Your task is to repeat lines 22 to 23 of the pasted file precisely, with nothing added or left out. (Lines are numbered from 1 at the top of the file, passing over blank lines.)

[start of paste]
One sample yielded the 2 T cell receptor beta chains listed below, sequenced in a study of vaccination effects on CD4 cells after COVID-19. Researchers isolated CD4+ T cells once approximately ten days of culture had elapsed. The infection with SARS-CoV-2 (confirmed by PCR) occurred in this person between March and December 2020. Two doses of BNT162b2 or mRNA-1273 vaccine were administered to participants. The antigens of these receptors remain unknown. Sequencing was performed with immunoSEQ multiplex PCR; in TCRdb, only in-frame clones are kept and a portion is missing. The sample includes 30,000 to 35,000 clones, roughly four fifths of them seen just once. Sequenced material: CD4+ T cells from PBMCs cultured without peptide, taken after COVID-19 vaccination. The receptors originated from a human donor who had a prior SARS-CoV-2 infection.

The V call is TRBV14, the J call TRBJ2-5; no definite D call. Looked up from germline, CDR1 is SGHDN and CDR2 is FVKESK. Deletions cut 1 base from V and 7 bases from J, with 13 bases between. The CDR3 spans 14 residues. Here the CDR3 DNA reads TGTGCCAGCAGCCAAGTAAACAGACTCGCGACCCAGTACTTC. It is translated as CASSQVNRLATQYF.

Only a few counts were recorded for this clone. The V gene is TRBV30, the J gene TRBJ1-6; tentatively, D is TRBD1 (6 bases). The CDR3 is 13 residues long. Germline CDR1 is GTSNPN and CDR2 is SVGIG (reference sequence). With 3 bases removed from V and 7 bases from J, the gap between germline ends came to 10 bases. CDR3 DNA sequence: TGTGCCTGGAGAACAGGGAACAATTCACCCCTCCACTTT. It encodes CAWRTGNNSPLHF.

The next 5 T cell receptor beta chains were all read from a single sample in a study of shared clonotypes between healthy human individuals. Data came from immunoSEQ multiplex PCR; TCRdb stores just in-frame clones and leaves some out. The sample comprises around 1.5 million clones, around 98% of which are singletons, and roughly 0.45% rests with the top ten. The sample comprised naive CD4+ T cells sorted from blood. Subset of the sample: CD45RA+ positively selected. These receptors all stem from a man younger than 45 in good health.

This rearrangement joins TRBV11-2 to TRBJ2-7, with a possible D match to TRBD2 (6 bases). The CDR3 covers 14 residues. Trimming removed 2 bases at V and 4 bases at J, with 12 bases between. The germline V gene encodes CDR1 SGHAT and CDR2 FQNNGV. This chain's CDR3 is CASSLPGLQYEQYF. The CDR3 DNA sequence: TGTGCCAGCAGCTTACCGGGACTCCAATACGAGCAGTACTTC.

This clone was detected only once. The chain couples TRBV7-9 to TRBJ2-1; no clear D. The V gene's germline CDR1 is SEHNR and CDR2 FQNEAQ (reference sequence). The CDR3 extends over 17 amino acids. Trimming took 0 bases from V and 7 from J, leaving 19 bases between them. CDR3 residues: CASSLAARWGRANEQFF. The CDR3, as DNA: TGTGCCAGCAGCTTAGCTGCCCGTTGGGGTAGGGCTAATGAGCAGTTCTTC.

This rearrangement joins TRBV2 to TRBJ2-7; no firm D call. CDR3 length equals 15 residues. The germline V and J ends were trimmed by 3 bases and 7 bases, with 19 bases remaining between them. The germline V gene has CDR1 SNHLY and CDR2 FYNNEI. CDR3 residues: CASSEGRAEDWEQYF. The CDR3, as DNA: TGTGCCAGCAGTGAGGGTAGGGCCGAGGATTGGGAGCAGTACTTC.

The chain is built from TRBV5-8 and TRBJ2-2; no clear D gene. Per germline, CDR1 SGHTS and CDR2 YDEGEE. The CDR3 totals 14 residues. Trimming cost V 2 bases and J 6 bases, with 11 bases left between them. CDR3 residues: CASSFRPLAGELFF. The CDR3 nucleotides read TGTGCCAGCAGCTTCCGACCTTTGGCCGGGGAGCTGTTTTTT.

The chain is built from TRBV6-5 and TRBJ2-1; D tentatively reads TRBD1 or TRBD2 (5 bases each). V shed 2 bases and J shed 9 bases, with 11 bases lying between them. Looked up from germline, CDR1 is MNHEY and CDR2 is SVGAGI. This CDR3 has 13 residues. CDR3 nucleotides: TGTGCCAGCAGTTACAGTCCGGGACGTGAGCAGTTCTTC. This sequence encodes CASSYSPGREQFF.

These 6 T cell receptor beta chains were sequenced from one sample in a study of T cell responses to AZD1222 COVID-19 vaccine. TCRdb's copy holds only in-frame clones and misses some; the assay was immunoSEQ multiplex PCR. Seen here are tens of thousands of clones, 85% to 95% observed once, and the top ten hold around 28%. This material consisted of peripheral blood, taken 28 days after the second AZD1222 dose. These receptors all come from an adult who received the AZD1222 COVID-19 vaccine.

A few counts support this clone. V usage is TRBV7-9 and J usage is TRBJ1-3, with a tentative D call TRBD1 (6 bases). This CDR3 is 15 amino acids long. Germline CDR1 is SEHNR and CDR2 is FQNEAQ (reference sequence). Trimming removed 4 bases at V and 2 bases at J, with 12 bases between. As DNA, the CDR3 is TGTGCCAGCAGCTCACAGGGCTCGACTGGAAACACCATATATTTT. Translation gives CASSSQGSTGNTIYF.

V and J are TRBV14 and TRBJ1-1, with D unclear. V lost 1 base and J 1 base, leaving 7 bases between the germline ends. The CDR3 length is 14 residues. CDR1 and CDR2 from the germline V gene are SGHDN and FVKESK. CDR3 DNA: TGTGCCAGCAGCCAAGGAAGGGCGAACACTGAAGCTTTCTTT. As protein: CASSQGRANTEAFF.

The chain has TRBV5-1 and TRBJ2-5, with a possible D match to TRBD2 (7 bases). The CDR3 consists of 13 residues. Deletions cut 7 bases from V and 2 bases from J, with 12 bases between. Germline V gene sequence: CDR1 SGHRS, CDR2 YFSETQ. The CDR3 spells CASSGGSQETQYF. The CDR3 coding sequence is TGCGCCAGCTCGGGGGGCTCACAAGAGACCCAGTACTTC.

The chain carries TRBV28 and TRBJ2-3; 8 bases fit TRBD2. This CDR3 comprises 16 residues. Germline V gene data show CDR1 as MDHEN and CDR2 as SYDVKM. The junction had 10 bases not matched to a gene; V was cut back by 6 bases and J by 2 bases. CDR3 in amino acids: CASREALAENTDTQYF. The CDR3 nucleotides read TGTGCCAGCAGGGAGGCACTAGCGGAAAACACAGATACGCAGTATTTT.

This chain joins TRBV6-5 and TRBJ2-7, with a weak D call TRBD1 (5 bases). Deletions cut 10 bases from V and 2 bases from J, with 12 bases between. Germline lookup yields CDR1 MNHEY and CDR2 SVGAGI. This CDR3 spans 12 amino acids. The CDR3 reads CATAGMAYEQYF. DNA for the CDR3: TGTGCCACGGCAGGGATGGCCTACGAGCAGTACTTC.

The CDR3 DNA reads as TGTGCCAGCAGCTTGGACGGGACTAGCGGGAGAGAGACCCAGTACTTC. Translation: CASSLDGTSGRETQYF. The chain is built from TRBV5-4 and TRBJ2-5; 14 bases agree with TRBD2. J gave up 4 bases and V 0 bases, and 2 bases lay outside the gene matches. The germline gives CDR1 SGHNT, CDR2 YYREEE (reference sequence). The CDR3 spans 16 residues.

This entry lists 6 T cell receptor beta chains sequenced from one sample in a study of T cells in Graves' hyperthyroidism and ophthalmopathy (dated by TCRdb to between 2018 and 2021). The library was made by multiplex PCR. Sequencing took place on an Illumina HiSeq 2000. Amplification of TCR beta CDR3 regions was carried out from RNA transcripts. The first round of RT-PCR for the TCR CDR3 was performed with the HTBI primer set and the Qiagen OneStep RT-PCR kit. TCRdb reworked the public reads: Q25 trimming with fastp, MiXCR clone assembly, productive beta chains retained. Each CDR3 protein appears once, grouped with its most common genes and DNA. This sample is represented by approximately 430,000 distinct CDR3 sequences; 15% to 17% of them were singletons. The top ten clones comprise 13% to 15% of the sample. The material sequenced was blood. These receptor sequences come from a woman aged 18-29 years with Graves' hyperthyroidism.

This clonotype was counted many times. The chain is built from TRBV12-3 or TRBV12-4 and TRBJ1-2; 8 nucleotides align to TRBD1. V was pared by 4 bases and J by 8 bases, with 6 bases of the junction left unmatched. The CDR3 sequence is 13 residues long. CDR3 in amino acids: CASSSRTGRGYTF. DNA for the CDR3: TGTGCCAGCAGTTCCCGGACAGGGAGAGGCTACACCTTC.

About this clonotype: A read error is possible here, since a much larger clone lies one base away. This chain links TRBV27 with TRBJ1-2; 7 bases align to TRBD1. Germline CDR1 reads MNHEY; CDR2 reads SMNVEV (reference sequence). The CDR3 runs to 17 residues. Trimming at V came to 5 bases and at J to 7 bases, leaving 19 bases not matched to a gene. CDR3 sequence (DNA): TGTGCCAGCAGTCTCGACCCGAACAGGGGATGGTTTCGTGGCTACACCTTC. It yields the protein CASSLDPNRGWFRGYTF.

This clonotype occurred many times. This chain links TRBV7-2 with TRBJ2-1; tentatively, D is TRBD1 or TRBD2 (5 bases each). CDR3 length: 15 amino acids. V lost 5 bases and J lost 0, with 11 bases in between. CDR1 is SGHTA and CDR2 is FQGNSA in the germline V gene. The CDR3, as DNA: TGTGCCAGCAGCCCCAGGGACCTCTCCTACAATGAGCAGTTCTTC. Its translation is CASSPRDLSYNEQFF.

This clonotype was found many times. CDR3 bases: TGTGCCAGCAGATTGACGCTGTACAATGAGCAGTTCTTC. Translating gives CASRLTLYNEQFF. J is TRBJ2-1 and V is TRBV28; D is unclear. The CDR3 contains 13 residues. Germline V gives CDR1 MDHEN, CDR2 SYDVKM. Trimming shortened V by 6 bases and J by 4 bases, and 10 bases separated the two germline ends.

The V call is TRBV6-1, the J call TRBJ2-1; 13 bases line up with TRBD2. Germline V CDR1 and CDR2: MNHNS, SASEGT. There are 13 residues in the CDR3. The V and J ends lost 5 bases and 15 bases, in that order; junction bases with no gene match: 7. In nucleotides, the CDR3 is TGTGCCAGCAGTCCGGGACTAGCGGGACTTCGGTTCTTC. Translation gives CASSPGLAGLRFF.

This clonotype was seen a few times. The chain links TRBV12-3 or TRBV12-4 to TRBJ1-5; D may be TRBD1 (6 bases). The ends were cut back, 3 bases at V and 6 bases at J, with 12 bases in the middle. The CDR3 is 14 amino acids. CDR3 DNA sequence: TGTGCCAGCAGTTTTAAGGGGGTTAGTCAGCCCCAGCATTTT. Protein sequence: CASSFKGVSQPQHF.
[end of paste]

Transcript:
The V call is TRBV6-1, the J call TRBJ2-1; 13 bases line up with TRBD2. Germline V CDR1 and CDR2: MNHNS, SASEGT. There are 13 residues in the CDR3. The V and J ends lost 5 bases and 15 bases, in that order; junction bases with no gene match: 7. In nucleotides, the CDR3 is TGTGCCAGCAGTCCGGGACTAGCGGGACTTCGGTTCTTC. Translation gives CASSPGLAGLRFF.

This clonotype was seen a few times. The chain links TRBV12-3 or TRBV12-4 to TRBJ1-5; D may be TRBD1 (6 bases). The ends were cut back, 3 bases at V and 6 bases at J, with 12 bases in the middle. The CDR3 is 14 amino acids. CDR3 DNA sequence: TGTGCCAGCAGTTTTAAGGGGGTTAGTCAGCCCCAGCATTTT. Protein sequence: CASSFKGVSQPQHF.